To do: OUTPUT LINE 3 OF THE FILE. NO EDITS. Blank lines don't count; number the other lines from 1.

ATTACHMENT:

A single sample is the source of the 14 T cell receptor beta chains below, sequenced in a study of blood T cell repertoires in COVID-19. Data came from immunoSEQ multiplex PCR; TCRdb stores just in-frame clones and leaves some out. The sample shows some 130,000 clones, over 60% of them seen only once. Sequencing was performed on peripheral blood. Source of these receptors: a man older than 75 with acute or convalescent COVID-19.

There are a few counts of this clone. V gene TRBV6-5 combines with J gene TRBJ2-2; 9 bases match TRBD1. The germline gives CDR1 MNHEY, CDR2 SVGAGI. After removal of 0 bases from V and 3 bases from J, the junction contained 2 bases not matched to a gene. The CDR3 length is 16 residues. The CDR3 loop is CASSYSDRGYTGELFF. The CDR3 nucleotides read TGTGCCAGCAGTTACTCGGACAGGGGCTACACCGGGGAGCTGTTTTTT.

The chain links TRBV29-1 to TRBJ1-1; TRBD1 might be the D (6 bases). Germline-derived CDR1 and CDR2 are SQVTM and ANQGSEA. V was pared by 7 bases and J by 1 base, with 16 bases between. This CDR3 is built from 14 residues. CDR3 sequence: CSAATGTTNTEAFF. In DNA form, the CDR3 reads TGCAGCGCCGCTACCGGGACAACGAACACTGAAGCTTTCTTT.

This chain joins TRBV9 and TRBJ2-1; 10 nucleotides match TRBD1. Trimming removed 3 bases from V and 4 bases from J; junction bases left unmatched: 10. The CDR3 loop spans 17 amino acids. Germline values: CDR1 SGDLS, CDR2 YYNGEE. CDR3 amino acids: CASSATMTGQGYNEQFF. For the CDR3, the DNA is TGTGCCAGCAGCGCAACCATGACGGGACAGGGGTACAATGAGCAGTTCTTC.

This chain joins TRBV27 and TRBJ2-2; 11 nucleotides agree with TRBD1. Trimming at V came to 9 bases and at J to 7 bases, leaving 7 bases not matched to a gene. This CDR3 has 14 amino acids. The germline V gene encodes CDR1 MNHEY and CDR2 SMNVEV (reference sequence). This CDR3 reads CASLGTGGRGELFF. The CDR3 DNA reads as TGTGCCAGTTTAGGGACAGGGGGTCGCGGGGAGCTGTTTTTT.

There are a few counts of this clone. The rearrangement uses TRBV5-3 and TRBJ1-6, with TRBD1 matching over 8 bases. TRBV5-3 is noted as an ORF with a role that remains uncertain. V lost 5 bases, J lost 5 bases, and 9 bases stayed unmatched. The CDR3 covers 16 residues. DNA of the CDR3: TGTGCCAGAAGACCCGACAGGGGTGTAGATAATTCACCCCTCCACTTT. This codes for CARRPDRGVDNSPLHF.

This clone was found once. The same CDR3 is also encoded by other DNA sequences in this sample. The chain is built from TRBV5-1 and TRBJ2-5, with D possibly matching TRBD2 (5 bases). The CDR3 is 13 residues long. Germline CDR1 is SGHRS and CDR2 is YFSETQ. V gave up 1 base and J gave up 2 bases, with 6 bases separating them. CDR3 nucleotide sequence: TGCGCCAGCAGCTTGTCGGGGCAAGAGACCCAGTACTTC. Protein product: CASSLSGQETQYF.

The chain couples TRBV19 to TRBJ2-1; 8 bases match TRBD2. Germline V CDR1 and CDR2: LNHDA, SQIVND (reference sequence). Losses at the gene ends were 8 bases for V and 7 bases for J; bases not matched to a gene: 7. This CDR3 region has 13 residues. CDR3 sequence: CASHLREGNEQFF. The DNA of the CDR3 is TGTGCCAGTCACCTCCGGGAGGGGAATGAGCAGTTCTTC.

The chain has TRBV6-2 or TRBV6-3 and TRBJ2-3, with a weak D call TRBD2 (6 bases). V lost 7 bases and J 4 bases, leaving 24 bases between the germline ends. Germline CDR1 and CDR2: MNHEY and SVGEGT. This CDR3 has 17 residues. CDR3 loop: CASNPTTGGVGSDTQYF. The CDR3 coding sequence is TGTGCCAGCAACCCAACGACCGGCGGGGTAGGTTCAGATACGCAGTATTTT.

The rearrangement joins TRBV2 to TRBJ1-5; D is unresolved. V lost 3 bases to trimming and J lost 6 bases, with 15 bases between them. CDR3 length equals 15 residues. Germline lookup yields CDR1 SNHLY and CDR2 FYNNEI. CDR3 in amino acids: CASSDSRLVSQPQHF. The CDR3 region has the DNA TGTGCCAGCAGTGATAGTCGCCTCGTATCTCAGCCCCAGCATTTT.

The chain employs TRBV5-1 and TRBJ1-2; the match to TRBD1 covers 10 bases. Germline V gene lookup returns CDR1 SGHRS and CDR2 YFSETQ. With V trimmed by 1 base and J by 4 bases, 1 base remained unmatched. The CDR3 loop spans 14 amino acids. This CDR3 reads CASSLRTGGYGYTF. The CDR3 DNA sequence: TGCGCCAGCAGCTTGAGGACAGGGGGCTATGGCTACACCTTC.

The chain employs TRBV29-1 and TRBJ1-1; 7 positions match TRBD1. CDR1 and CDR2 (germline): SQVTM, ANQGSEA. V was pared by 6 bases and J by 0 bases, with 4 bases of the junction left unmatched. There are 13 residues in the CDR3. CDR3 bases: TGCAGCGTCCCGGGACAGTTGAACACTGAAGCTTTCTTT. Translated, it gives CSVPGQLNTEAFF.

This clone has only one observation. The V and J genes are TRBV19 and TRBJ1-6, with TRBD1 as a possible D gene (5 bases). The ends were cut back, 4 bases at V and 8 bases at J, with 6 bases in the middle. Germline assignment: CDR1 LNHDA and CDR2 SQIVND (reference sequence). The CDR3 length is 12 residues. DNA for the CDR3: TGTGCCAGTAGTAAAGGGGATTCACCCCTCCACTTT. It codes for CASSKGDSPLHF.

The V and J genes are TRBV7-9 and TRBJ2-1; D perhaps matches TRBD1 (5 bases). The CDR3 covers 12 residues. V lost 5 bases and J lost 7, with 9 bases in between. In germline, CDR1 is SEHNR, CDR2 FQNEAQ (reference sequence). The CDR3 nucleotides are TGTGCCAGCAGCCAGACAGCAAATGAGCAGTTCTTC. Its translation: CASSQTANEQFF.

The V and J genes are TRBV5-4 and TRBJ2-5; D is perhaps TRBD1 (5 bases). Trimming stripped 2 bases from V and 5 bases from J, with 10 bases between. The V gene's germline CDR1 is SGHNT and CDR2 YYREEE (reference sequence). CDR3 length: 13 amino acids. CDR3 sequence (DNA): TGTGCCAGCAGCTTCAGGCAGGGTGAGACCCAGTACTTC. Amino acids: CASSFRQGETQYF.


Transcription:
The chain links TRBV29-1 to TRBJ1-1; TRBD1 might be the D (6 bases). Germline-derived CDR1 and CDR2 are SQVTM and ANQGSEA. V was pared by 7 bases and J by 1 base, with 16 bases between. This CDR3 is built from 14 residues. CDR3 sequence: CSAATGTTNTEAFF. In DNA form, the CDR3 reads TGCAGCGCCGCTACCGGGACAACGAACACTGAAGCTTTCTTT.